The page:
Academics and experts of the National Institute of Public Health (INSP), a body that advises the Mexican government on public health policy, has called for the country's front-of-pack nutrition label to be removed and replaced by warning labels, such as those used in Chile and Peru.
Mexico currently uses the System of Frontal Labeling of Food and Beverages (SEFAB), introduced in 2015 as part of wider national policies on Food Health and Prevention and Control of Overweight, Obesity, and Diabetes.
According to INSP, however, SEFAB does not fulfill its purpose, and it is calling on the government to adopt an easy-to-understand front of pack label based on international dietary guidelines, such as those of the World Health Organization (WHO).
“Studies that have been formulated since 2011 have corroborated that the current system is deficient, incomprehensible to the Mexican population and, in the face of the pandemic of obesity, overweight, and diabetes that lives in the country, should be changed.”
The Mexican government declared obesity to be a national epidemic in 2016.
INSP said it wanted to make clear its position in anticipation of a Supreme Court of Justice decision, expected in the coming days, on a complaint about Mexico’s current labeling system. The complaint was filed by consumer rights organization El Poder del Consumidor several years ago.
Confusing calculations and arbitrary portion sizes
The INSP experts criticized the use of "arbitrary" portion sizes, which prevent individuals from comparing the healthiness of different products in the same category and allow manufacturers to achieve a more favorable guideline daily amount (GDA) profile than other labeling systems would allow.
Meanwhile, some food products that are specifically aimed at children or could be consumed by children calculate their GDA label on the dietary reference values for adults, for instance, which leads to excessive consumption of critical nutrients such as added sugar, said INSP.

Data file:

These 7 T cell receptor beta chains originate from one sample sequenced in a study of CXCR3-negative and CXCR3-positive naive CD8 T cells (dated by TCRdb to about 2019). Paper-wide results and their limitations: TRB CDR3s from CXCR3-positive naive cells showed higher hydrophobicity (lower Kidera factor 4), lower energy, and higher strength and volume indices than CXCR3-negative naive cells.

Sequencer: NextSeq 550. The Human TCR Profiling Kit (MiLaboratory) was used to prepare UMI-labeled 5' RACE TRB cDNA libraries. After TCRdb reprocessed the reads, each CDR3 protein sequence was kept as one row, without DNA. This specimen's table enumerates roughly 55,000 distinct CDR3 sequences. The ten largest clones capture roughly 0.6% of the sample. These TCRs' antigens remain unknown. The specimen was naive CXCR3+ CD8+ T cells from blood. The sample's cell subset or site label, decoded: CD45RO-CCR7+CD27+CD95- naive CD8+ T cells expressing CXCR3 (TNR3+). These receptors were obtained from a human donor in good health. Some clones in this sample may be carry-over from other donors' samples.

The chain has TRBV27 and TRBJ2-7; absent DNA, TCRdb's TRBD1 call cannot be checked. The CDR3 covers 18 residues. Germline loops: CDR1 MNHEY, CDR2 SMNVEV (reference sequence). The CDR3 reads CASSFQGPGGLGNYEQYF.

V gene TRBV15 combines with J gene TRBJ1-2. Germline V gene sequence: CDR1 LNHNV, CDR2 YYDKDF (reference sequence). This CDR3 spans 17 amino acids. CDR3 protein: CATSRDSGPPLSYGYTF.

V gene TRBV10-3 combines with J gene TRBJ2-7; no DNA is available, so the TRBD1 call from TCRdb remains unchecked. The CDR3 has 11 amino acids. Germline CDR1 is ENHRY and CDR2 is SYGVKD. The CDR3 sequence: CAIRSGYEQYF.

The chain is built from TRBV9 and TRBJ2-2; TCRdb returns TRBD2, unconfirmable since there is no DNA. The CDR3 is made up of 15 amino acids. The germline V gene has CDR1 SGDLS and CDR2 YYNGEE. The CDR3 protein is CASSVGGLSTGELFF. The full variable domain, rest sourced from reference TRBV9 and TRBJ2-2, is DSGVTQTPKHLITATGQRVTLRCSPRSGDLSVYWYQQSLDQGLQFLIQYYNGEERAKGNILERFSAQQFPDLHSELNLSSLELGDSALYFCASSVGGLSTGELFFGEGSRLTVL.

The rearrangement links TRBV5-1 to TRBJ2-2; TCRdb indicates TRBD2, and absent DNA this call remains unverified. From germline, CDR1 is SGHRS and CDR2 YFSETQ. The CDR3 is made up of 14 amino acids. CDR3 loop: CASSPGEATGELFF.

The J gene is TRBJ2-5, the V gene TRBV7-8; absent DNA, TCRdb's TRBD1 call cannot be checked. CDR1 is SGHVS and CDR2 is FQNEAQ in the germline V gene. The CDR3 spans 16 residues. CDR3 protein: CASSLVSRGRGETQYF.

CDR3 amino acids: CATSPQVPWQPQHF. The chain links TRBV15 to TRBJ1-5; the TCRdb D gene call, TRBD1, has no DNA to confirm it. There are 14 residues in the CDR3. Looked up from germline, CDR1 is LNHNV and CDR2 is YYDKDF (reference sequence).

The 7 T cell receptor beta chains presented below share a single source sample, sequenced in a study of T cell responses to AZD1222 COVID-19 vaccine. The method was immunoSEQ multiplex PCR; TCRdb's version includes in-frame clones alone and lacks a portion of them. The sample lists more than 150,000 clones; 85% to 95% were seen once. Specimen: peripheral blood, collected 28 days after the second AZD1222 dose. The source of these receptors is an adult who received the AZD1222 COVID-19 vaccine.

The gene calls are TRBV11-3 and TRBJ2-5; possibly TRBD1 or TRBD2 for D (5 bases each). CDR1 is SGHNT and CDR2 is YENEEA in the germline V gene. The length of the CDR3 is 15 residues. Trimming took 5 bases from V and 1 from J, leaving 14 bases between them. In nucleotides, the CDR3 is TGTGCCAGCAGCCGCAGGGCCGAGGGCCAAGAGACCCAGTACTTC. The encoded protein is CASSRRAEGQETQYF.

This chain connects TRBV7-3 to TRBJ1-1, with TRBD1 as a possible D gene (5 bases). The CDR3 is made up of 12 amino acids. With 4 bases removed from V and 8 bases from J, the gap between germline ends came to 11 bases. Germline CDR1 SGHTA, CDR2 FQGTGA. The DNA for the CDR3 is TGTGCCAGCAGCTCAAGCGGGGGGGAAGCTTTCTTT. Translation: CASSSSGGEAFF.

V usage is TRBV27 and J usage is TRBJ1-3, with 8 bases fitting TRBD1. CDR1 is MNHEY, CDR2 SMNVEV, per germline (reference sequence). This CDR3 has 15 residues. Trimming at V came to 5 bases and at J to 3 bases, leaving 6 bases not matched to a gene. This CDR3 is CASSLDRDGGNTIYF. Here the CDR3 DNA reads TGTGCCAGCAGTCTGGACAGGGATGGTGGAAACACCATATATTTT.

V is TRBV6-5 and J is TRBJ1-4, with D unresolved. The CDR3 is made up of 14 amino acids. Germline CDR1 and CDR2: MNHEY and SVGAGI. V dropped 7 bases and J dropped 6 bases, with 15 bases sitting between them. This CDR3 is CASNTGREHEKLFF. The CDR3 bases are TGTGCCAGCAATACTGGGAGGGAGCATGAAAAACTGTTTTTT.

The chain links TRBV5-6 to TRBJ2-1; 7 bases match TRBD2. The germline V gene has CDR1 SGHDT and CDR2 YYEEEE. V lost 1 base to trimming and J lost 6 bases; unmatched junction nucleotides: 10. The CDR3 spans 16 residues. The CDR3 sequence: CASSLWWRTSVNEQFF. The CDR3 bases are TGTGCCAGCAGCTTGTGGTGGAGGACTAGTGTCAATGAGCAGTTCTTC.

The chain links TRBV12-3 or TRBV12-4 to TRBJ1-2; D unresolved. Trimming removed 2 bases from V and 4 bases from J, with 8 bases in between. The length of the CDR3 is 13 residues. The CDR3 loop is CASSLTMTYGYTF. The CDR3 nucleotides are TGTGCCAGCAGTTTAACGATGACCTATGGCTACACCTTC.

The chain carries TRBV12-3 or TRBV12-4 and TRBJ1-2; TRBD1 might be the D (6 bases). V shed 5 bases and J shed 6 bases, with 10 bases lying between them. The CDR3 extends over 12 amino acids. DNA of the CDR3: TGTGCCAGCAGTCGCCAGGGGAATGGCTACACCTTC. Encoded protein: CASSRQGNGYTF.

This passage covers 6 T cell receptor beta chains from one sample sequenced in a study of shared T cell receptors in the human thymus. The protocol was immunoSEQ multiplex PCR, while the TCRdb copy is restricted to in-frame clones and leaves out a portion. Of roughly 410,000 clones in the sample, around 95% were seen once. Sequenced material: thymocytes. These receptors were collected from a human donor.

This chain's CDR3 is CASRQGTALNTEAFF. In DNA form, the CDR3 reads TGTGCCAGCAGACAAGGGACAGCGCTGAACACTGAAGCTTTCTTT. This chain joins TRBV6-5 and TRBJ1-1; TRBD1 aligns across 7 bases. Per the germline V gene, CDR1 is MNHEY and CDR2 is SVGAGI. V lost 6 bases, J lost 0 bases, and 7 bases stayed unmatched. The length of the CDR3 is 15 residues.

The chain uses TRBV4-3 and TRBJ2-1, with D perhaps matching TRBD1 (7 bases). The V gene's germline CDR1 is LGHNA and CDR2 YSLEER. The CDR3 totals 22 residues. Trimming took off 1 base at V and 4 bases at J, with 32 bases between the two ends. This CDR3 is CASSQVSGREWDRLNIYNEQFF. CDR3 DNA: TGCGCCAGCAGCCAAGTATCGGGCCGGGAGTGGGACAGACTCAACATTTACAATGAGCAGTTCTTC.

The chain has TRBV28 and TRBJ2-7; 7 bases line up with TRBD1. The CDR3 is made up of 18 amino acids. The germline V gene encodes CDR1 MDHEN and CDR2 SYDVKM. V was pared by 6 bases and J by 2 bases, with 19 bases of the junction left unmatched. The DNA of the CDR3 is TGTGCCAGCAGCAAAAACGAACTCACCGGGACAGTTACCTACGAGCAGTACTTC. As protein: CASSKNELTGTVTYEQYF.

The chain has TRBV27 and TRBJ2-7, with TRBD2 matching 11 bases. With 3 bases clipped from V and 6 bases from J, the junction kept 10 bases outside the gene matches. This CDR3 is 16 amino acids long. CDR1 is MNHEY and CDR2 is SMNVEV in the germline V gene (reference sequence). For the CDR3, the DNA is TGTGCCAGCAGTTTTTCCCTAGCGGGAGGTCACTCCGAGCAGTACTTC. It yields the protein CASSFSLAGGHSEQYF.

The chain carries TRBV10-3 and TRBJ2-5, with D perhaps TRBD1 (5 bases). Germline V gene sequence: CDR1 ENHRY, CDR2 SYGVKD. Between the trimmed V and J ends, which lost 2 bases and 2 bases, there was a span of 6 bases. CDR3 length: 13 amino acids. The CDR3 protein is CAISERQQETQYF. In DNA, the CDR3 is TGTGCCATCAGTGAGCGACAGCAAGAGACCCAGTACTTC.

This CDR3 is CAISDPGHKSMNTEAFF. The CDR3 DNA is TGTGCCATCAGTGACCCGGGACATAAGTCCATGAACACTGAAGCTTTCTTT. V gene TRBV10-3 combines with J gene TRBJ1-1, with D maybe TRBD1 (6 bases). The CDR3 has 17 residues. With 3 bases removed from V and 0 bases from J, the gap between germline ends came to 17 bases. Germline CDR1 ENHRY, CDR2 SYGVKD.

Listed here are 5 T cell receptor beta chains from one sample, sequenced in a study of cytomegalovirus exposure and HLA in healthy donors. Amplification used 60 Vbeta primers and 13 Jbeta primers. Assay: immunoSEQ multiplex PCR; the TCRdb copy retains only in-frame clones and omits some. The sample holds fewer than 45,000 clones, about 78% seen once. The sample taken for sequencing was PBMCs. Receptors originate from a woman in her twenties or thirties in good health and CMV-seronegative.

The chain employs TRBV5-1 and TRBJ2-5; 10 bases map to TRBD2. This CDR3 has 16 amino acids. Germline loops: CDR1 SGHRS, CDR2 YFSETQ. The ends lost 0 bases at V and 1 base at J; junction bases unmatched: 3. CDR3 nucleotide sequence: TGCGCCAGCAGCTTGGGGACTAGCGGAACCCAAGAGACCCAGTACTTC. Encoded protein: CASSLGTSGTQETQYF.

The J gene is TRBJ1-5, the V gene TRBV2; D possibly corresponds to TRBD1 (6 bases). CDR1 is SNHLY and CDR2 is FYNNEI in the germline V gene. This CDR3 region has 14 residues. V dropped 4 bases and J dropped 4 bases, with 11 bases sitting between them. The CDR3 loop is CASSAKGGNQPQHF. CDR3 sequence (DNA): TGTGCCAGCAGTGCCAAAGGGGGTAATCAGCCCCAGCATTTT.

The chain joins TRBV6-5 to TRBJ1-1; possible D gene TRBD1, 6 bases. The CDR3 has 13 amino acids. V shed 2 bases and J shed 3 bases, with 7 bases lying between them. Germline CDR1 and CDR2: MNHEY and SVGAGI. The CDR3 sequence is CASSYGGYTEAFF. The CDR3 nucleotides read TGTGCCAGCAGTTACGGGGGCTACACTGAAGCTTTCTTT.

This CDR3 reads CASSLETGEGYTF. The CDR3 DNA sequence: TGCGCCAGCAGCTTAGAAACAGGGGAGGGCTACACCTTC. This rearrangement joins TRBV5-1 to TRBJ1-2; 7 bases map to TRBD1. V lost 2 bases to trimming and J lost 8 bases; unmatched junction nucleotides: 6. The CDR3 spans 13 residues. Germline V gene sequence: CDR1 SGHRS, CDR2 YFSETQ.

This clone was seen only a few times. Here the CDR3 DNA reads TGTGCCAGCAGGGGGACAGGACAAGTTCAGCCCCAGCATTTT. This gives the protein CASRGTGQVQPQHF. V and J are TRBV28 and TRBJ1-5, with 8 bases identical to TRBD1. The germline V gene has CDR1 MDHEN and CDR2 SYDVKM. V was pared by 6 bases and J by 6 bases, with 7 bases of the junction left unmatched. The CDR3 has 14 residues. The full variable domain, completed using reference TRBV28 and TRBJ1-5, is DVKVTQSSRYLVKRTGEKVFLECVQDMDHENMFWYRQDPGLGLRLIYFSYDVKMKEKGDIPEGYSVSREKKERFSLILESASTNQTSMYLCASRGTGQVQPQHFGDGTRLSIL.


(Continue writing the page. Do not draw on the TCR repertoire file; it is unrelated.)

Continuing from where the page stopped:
Interpreting the information presented in the GDA format to understand a product’s healthiness also requires consumers to do confusing mathematical operations, it said.
Undergraduate nutrition students struggle to understand SEFAB
In order to highlight the SEFAB's confusing nature, the Institute asked 122 university nutrition students aged between 17 and 31 to complete a 23-point questionnaire about understanding certain aspects of the label.
They found that only 12.5% were able to correctly answer the questions while some students took six minutes to do so.
The average time it took students to answer three questions to determine the energy content, sugar content and the number of products they could consume to hit the maximum sugar level recommended in the GDA labeling was 3.34 minutes.
The INSP slammed this as “an excessive amount of time” especially given that consumers – in a country where an estimated 10% are illiterate - do not have the same understanding as nutrition students.
The conclusions also drew on a 2016 Midway National Health and Nutrition Survey that showed that 97.6% of the population survey did not know how many calories a child between 10 and 12 years old should consume.
“The front labeling of food is a tool that should serve so that the largest number of Mexicans regardless of their socio-economic status or educational level can make healthier choices in a short time. This is one of the most valuable strategies to improve nutrition and reduce the great economic burden and health that obesity, diabetes and other diseases related to the consumption of unhealthy foods represent.
“The current GDA labeling does not fulfill this purpose, so it must be replaced by a warning [system] in line with the developed evidence, the recommendations of national and international experts, as well as the Pan American Health Organization.”
ConMéxico supports SEFAB
Mexico's food manufacturers are not in favor of changing the national nutrition label.
Laura Miranda, nutrition advisor at trade association ConMéxico, told this publication previously that changes to front-of-pack labeling in Mexico were “not necessary”.
The current system was transparent enough and, importantly, had only been rolled out across all food and non-alcoholic beverages in the country since 2016, she said.
“With a policy as young as this one, it is unrealistic to determine its success or failure,” she said. “...With only two years of implementation, it is unreal to grade any regulation, especially those that imply modification in population habits.”